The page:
The thing I miss the most about my Palm pre was being able to open an email, tap to dial into a conference call, flip back to the email to get the conference pin, and flip back to the phone app to dial it. On Android, swapping between apps is a crap shoot on whether the app will actually be in the state that I left it. The same thing goes for typing an email or text message and needing to flip over to a web page, or god forbid another email, to reference information and trying to flip back and seamlessly

          • by EETech1 (1179269)

            Funny, I was Googling for WebOS and EVO seeing if anyone was going to try it, and Google found your comment.

            Most of /. really dropped the ball letting WebOS and the TouchPad sit idle while they sat here and bitched about the lack of an open platform you didn't have to root or jailbreak to install the apps you want. If a small percentage of them would have put their money where their mouth is, and picked one up when they were $200 - $250, it would likely be an entirely different story for the TouchPad.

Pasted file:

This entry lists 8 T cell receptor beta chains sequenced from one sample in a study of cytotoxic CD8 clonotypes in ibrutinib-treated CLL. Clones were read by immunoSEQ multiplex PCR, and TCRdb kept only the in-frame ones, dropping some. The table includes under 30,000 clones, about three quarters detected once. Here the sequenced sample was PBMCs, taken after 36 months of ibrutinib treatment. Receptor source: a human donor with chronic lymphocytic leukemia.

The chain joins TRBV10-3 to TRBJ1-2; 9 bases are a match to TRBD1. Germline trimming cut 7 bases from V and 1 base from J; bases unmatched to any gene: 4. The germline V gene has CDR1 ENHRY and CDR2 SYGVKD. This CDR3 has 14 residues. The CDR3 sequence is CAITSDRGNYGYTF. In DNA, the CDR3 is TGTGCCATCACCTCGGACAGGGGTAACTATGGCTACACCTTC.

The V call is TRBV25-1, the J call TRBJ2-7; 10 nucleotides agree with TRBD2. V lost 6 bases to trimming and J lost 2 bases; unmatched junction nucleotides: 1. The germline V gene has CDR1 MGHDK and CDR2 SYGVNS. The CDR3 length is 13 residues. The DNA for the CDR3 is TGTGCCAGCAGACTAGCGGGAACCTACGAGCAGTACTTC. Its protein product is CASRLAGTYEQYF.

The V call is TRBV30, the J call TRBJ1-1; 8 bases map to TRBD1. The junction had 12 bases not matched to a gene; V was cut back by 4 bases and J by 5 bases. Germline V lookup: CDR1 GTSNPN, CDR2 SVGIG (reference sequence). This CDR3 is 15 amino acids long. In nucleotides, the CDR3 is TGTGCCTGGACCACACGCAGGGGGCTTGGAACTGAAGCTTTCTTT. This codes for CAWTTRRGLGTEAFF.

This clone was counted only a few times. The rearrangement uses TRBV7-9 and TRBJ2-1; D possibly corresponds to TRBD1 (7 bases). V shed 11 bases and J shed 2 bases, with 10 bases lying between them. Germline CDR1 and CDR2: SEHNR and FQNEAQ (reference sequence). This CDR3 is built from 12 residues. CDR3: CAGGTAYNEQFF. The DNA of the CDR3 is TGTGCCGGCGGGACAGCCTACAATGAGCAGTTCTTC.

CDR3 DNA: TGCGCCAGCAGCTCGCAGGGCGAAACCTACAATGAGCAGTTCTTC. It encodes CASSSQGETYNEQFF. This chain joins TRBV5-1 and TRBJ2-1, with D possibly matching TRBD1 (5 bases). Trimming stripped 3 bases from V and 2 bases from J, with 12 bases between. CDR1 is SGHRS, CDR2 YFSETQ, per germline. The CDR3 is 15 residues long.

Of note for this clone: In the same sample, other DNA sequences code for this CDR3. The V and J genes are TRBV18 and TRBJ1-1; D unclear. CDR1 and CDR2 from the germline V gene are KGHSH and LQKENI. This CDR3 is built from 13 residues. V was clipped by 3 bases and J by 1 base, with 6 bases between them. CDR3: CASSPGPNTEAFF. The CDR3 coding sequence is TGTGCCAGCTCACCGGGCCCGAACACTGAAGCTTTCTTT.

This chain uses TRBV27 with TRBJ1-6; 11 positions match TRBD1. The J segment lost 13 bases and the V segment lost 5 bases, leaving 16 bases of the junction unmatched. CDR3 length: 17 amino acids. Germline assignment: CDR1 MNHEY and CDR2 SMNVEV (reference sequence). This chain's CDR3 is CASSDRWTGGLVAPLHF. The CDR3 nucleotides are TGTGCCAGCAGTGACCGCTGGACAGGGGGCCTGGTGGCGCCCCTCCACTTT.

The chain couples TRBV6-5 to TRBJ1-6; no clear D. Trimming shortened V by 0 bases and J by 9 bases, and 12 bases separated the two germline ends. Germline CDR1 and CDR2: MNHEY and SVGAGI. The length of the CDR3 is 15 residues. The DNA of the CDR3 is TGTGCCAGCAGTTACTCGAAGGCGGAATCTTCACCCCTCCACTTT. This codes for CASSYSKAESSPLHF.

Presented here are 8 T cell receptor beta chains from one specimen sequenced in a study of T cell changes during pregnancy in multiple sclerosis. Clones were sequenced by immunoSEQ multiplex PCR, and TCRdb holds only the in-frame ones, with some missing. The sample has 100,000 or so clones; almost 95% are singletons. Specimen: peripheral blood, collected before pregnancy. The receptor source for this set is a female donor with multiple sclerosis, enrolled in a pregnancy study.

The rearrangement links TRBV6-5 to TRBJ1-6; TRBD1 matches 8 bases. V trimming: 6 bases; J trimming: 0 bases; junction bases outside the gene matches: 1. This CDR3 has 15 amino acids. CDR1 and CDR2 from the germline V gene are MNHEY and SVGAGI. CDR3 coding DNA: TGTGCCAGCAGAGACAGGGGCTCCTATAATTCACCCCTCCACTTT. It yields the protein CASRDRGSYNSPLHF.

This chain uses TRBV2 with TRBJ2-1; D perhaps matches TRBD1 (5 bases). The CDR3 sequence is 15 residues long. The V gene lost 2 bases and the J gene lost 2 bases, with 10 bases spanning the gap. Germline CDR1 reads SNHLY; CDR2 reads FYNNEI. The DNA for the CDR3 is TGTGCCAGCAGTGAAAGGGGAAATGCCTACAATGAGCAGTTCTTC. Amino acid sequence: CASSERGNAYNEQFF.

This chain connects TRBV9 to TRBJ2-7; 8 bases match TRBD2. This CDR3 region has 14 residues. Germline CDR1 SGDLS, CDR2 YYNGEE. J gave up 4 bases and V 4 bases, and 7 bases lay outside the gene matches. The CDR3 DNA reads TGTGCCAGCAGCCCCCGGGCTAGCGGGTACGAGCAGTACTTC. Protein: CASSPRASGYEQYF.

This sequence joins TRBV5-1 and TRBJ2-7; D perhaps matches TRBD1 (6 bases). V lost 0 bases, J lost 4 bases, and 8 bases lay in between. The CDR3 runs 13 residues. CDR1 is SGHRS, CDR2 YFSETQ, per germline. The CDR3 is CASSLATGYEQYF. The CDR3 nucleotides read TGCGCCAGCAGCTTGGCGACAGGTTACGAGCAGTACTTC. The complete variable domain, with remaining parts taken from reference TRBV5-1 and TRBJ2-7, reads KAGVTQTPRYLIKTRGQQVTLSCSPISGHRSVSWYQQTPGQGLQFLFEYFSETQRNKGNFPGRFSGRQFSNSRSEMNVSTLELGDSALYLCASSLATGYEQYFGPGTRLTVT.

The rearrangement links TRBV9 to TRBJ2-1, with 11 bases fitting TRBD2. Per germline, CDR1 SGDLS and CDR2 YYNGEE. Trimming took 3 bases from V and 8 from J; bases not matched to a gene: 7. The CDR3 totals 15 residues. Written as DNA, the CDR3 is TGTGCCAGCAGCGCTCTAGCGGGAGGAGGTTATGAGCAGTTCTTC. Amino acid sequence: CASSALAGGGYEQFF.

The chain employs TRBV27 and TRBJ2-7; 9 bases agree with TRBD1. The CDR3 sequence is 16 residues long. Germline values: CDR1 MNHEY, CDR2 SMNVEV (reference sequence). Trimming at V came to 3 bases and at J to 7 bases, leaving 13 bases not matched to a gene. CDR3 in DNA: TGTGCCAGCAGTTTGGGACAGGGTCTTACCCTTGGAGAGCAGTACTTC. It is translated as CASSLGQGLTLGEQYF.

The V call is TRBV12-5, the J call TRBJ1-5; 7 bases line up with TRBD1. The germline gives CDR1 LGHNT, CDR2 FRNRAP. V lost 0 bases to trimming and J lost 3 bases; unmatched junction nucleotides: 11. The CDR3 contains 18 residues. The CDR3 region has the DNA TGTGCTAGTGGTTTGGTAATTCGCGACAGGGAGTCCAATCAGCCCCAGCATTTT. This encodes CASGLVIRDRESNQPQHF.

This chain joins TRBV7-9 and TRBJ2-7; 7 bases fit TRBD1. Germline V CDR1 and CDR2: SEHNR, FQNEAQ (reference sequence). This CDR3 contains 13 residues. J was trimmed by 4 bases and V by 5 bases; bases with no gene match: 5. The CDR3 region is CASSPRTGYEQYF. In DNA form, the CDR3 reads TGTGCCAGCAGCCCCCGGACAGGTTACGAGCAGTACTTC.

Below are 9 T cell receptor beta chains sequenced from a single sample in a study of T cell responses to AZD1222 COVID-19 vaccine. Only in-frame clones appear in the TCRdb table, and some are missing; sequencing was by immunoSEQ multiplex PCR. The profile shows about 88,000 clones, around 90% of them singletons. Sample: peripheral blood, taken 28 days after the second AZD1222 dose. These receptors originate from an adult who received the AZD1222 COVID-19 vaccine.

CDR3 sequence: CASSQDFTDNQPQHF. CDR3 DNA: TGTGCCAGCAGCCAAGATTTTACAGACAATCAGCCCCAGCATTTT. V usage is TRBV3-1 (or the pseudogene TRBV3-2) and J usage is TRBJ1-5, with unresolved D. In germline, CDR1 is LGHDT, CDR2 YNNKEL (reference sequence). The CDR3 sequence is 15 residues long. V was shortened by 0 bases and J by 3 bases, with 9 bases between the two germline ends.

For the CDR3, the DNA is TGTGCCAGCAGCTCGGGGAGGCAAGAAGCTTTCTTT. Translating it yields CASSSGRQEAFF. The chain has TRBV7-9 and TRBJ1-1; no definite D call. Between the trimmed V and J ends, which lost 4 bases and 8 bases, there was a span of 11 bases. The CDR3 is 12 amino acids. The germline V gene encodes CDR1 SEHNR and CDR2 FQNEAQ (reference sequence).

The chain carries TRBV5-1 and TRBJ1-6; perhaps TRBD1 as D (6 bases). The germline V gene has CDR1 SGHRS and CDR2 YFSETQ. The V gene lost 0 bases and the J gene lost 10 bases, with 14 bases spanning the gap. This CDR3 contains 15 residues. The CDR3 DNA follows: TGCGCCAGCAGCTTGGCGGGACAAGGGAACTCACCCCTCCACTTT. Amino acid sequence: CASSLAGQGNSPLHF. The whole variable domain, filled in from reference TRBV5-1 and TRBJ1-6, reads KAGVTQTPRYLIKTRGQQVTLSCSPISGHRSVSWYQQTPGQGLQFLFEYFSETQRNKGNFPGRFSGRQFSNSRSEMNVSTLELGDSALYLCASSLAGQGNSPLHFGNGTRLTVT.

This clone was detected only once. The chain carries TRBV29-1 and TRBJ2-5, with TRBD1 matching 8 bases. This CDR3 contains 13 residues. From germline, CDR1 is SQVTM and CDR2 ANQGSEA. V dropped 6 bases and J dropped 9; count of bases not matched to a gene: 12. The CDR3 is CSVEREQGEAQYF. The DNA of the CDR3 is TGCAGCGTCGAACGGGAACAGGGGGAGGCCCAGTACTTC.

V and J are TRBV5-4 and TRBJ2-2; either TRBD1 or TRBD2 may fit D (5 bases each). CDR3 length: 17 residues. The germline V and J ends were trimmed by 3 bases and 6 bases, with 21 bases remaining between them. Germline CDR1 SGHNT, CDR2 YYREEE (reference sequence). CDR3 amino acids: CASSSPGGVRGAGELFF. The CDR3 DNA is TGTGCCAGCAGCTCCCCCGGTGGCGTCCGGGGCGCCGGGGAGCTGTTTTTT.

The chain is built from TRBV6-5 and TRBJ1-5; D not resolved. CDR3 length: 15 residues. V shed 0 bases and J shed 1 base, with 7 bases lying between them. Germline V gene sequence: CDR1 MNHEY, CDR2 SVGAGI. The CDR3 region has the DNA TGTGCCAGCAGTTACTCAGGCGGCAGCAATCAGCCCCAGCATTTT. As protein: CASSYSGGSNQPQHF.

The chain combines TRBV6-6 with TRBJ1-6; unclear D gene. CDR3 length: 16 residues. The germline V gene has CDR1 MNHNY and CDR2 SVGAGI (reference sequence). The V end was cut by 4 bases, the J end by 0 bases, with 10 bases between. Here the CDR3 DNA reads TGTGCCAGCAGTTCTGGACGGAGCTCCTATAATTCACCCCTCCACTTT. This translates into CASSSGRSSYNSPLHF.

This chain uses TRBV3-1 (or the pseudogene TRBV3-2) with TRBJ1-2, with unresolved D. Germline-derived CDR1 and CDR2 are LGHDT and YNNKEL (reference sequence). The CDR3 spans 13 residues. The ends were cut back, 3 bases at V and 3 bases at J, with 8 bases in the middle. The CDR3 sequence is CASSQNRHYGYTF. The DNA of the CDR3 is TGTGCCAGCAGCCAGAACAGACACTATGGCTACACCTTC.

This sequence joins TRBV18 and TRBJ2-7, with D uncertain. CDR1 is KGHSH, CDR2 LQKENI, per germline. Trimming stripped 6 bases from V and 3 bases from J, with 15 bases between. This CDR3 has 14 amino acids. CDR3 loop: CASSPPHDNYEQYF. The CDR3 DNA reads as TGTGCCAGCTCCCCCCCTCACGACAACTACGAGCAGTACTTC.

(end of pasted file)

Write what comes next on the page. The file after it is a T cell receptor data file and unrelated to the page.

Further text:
Glad

            • When they (Touchpads) were $200 - $250? They launched at $500 for the 16GB model in July 2011.
              Then in August they did the $100/$150 firesale. I'd never even heard of the device before the firesale.

              I don't think anyone will ever know why HP gave the Touchpad a little over a month before killing it off.
              At the very least they should have ridden it out until the holiday season and then sold them at cost (supposedly ~300) with a firesale after the holidays if sales were still bad. After that they could ha
              • by EETech1 (1179269)

                For about a week or two before the fire sale you could find them online in the $200 - $250 range for the 16GB version. I was eyeing up a 32 GB version for $289, wondering when and if it'd go down any more, then the fire sale hit, and that retailer raised their price back to $329!

                My guess as to why it died so quickly is Leo Apotheker is an incompetent idiot and didn't know what he had or what to do next, and since Oracle didn't make a tablet, HP didn't need to either!

                Thanks for the heads up on Ryan Hope's e

      • by ryanov (193048)

        You weren't happy; why not?